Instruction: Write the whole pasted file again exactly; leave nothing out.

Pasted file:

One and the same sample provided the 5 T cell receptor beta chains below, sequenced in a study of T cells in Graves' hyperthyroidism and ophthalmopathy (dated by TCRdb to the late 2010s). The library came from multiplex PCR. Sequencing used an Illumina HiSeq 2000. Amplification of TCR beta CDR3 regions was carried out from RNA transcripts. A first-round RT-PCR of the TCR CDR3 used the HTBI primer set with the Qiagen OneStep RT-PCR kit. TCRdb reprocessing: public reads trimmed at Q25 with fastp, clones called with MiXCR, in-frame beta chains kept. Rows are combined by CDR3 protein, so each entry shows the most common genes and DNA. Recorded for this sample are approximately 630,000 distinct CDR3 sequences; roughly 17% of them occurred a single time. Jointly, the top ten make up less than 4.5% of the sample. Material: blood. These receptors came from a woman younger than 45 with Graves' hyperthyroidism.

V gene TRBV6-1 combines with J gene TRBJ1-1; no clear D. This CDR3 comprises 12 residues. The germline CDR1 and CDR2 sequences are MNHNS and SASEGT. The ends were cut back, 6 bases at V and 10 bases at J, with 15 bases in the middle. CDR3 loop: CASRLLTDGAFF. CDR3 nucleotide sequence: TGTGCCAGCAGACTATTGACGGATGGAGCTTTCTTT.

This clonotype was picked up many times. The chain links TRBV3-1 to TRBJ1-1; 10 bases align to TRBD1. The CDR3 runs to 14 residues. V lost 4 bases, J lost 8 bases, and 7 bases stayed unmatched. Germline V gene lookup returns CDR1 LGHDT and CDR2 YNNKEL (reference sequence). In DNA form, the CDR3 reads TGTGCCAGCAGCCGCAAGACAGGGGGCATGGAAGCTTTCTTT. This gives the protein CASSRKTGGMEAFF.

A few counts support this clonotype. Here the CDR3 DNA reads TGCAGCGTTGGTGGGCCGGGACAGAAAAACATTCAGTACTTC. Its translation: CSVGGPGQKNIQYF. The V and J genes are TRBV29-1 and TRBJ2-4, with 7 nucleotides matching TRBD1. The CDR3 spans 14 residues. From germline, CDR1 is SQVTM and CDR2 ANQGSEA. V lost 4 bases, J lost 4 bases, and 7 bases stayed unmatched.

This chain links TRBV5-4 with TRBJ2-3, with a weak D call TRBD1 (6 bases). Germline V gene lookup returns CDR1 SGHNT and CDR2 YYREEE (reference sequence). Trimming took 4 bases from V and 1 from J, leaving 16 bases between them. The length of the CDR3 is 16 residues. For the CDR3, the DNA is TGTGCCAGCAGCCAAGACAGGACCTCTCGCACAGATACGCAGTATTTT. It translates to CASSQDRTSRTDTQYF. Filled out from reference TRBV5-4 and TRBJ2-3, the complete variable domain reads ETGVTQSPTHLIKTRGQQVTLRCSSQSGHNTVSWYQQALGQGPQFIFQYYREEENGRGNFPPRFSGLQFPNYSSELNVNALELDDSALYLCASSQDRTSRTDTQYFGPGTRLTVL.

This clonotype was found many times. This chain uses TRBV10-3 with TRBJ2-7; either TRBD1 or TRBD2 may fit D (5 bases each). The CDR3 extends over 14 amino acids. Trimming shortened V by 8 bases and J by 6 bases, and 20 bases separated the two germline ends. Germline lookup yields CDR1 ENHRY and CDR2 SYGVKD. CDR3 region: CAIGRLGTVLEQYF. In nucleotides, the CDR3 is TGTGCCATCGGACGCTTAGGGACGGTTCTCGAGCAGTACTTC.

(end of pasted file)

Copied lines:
One and the same sample provided the 5 T cell receptor beta chains below, sequenced in a study of T cells in Graves' hyperthyroidism and ophthalmopathy (dated by TCRdb to the late 2010s). The library came from multiplex PCR. Sequencing used an Illumina HiSeq 2000. Amplification of TCR beta CDR3 regions was carried out from RNA transcripts. A first-round RT-PCR of the TCR CDR3 used the HTBI primer set with the Qiagen OneStep RT-PCR kit. TCRdb reprocessing: public reads trimmed at Q25 with fastp, clones called with MiXCR, in-frame beta chains kept. Rows are combined by CDR3 protein, so each entry shows the most common genes and DNA. Recorded for this sample are approximately 630,000 distinct CDR3 sequences; roughly 17% of them occurred a single time. Jointly, the top ten make up less than 4.5% of the sample. Material: blood. These receptors came from a woman younger than 45 with Graves' hyperthyroidism.

V gene TRBV6-1 combines with J gene TRBJ1-1; no clear D. This CDR3 comprises 12 residues. The germline CDR1 and CDR2 sequences are MNHNS and SASEGT. The ends were cut back, 6 bases at V and 10 bases at J, with 15 bases in the middle. CDR3 loop: CASRLLTDGAFF. CDR3 nucleotide sequence: TGTGCCAGCAGACTATTGACGGATGGAGCTTTCTTT.

This clonotype was picked up many times. The chain links TRBV3-1 to TRBJ1-1; 10 bases align to TRBD1. The CDR3 runs to 14 residues. V lost 4 bases, J lost 8 bases, and 7 bases stayed unmatched. Germline V gene lookup returns CDR1 LGHDT and CDR2 YNNKEL (reference sequence). In DNA form, the CDR3 reads TGTGCCAGCAGCCGCAAGACAGGGGGCATGGAAGCTTTCTTT. This gives the protein CASSRKTGGMEAFF.

A few counts support this clonotype. Here the CDR3 DNA reads TGCAGCGTTGGTGGGCCGGGACAGAAAAACATTCAGTACTTC. Its translation: CSVGGPGQKNIQYF. The V and J genes are TRBV29-1 and TRBJ2-4, with 7 nucleotides matching TRBD1. The CDR3 spans 14 residues. From germline, CDR1 is SQVTM and CDR2 ANQGSEA. V lost 4 bases, J lost 4 bases, and 7 bases stayed unmatched.

This chain links TRBV5-4 with TRBJ2-3, with a weak D call TRBD1 (6 bases). Germline V gene lookup returns CDR1 SGHNT and CDR2 YYREEE (reference sequence). Trimming took 4 bases from V and 1 from J, leaving 16 bases between them. The length of the CDR3 is 16 residues. For the CDR3, the DNA is TGTGCCAGCAGCCAAGACAGGACCTCTCGCACAGATACGCAGTATTTT. It translates to CASSQDRTSRTDTQYF. Filled out from reference TRBV5-4 and TRBJ2-3, the complete variable domain reads ETGVTQSPTHLIKTRGQQVTLRCSSQSGHNTVSWYQQALGQGPQFIFQYYREEENGRGNFPPRFSGLQFPNYSSELNVNALELDDSALYLCASSQDRTSRTDTQYFGPGTRLTVL.

This clonotype was found many times. This chain uses TRBV10-3 with TRBJ2-7; either TRBD1 or TRBD2 may fit D (5 bases each). The CDR3 extends over 14 amino acids. Trimming shortened V by 8 bases and J by 6 bases, and 20 bases separated the two germline ends. Germline lookup yields CDR1 ENHRY and CDR2 SYGVKD. CDR3 region: CAIGRLGTVLEQYF. In nucleotides, the CDR3 is TGTGCCATCGGACGCTTAGGGACGGTTCTCGAGCAGTACTTC.